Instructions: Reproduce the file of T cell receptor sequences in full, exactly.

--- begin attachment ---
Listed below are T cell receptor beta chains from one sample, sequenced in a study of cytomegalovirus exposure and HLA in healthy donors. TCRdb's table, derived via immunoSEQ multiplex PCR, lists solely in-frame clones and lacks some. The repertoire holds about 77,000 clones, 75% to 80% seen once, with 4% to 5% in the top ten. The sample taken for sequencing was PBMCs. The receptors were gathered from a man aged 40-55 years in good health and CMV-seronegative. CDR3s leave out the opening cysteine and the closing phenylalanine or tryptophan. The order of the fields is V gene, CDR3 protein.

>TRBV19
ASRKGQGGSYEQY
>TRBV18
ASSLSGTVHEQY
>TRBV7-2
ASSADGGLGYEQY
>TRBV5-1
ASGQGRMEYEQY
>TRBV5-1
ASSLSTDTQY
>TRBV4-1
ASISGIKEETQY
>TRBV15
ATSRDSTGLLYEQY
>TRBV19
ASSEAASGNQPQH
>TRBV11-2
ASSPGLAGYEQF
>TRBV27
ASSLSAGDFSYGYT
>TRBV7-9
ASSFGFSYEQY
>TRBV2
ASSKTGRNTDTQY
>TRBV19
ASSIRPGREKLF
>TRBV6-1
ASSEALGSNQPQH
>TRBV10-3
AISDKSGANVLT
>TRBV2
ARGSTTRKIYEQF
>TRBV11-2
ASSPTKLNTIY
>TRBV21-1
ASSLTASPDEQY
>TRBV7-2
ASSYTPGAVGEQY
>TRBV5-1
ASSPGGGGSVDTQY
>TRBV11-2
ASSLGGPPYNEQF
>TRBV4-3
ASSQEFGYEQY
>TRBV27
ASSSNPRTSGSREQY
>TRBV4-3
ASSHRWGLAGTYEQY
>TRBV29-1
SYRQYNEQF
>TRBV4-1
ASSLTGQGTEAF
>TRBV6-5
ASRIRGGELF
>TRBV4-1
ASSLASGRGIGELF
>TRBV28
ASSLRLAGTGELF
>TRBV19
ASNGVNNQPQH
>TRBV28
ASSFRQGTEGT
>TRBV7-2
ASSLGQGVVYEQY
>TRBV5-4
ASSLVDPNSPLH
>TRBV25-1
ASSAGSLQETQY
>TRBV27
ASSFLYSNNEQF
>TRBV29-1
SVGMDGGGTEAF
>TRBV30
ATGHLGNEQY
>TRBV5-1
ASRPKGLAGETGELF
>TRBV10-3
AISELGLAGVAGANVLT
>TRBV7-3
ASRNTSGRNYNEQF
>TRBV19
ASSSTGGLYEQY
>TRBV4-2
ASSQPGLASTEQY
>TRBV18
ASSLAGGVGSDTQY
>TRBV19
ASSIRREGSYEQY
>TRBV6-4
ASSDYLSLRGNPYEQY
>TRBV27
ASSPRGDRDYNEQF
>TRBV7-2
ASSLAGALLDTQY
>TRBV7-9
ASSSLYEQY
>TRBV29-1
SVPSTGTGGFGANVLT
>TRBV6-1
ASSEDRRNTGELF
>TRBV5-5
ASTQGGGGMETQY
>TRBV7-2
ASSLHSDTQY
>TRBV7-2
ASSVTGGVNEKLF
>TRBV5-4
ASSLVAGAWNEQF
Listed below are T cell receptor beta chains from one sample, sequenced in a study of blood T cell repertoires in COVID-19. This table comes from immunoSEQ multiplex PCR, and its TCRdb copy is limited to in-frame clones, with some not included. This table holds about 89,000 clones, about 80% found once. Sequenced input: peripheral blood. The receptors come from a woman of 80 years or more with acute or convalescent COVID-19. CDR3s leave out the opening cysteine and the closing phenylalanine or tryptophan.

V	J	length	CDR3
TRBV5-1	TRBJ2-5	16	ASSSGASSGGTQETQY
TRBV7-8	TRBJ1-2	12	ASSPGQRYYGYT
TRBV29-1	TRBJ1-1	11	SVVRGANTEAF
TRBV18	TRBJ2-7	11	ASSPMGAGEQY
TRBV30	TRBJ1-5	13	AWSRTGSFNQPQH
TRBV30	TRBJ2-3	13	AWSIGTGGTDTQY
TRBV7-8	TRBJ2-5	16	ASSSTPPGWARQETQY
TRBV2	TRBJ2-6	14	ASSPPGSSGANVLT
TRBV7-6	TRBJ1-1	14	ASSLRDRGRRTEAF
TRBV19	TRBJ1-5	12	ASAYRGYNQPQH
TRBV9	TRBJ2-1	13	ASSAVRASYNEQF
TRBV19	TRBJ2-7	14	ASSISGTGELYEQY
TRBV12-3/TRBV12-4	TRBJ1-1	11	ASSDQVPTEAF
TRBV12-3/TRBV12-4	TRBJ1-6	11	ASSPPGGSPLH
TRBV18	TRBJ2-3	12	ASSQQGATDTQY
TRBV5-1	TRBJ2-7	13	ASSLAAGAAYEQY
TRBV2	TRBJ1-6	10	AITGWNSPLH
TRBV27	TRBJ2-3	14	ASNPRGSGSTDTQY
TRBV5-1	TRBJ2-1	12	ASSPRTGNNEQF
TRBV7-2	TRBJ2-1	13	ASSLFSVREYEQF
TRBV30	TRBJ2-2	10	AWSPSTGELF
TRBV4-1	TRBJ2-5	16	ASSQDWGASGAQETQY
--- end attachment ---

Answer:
Listed below are T cell receptor beta chains from one sample, sequenced in a study of cytomegalovirus exposure and HLA in healthy donors. TCRdb's table, derived via immunoSEQ multiplex PCR, lists solely in-frame clones and lacks some. The repertoire holds about 77,000 clones, 75% to 80% seen once, with 4% to 5% in the top ten. The sample taken for sequencing was PBMCs. The receptors were gathered from a man aged 40-55 years in good health and CMV-seronegative. CDR3s leave out the opening cysteine and the closing phenylalanine or tryptophan. The order of the fields is V gene, CDR3 protein.

>TRBV19
ASRKGQGGSYEQY
>TRBV18
ASSLSGTVHEQY
>TRBV7-2
ASSADGGLGYEQY
>TRBV5-1
ASGQGRMEYEQY
>TRBV5-1
ASSLSTDTQY
>TRBV4-1
ASISGIKEETQY
>TRBV15
ATSRDSTGLLYEQY
>TRBV19
ASSEAASGNQPQH
>TRBV11-2
ASSPGLAGYEQF
>TRBV27
ASSLSAGDFSYGYT
>TRBV7-9
ASSFGFSYEQY
>TRBV2
ASSKTGRNTDTQY
>TRBV19
ASSIRPGREKLF
>TRBV6-1
ASSEALGSNQPQH
>TRBV10-3
AISDKSGANVLT
>TRBV2
ARGSTTRKIYEQF
>TRBV11-2
ASSPTKLNTIY
>TRBV21-1
ASSLTASPDEQY
>TRBV7-2
ASSYTPGAVGEQY
>TRBV5-1
ASSPGGGGSVDTQY
>TRBV11-2
ASSLGGPPYNEQF
>TRBV4-3
ASSQEFGYEQY
>TRBV27
ASSSNPRTSGSREQY
>TRBV4-3
ASSHRWGLAGTYEQY
>TRBV29-1
SYRQYNEQF
>TRBV4-1
ASSLTGQGTEAF
>TRBV6-5
ASRIRGGELF
>TRBV4-1
ASSLASGRGIGELF
>TRBV28
ASSLRLAGTGELF
>TRBV19
ASNGVNNQPQH
>TRBV28
ASSFRQGTEGT
>TRBV7-2
ASSLGQGVVYEQY
>TRBV5-4
ASSLVDPNSPLH
>TRBV25-1
ASSAGSLQETQY
>TRBV27
ASSFLYSNNEQF
>TRBV29-1
SVGMDGGGTEAF
>TRBV30
ATGHLGNEQY
>TRBV5-1
ASRPKGLAGETGELF
>TRBV10-3
AISELGLAGVAGANVLT
>TRBV7-3
ASRNTSGRNYNEQF
>TRBV19
ASSSTGGLYEQY
>TRBV4-2
ASSQPGLASTEQY
>TRBV18
ASSLAGGVGSDTQY
>TRBV19
ASSIRREGSYEQY
>TRBV6-4
ASSDYLSLRGNPYEQY
>TRBV27
ASSPRGDRDYNEQF
>TRBV7-2
ASSLAGALLDTQY
>TRBV7-9
ASSSLYEQY
>TRBV29-1
SVPSTGTGGFGANVLT
>TRBV6-1
ASSEDRRNTGELF
>TRBV5-5
ASTQGGGGMETQY
>TRBV7-2
ASSLHSDTQY
>TRBV7-2
ASSVTGGVNEKLF
>TRBV5-4
ASSLVAGAWNEQF
Listed below are T cell receptor beta chains from one sample, sequenced in a study of blood T cell repertoires in COVID-19. This table comes from immunoSEQ multiplex PCR, and its TCRdb copy is limited to in-frame clones, with some not included. This table holds about 89,000 clones, about 80% found once. Sequenced input: peripheral blood. The receptors come from a woman of 80 years or more with acute or convalescent COVID-19. CDR3s leave out the opening cysteine and the closing phenylalanine or tryptophan.

V	J	length	CDR3
TRBV5-1	TRBJ2-5	16	ASSSGASSGGTQETQY
TRBV7-8	TRBJ1-2	12	ASSPGQRYYGYT
TRBV29-1	TRBJ1-1	11	SVVRGANTEAF
TRBV18	TRBJ2-7	11	ASSPMGAGEQY
TRBV30	TRBJ1-5	13	AWSRTGSFNQPQH
TRBV30	TRBJ2-3	13	AWSIGTGGTDTQY
TRBV7-8	TRBJ2-5	16	ASSSTPPGWARQETQY
TRBV2	TRBJ2-6	14	ASSPPGSSGANVLT
TRBV7-6	TRBJ1-1	14	ASSLRDRGRRTEAF
TRBV19	TRBJ1-5	12	ASAYRGYNQPQH
TRBV9	TRBJ2-1	13	ASSAVRASYNEQF
TRBV19	TRBJ2-7	14	ASSISGTGELYEQY
TRBV12-3/TRBV12-4	TRBJ1-1	11	ASSDQVPTEAF
TRBV12-3/TRBV12-4	TRBJ1-6	11	ASSPPGGSPLH
TRBV18	TRBJ2-3	12	ASSQQGATDTQY
TRBV5-1	TRBJ2-7	13	ASSLAAGAAYEQY
TRBV2	TRBJ1-6	10	AITGWNSPLH
TRBV27	TRBJ2-3	14	ASNPRGSGSTDTQY
TRBV5-1	TRBJ2-1	12	ASSPRTGNNEQF
TRBV7-2	TRBJ2-1	13	ASSLFSVREYEQF
TRBV30	TRBJ2-2	10	AWSPSTGELF
TRBV4-1	TRBJ2-5	16	ASSQDWGASGAQETQY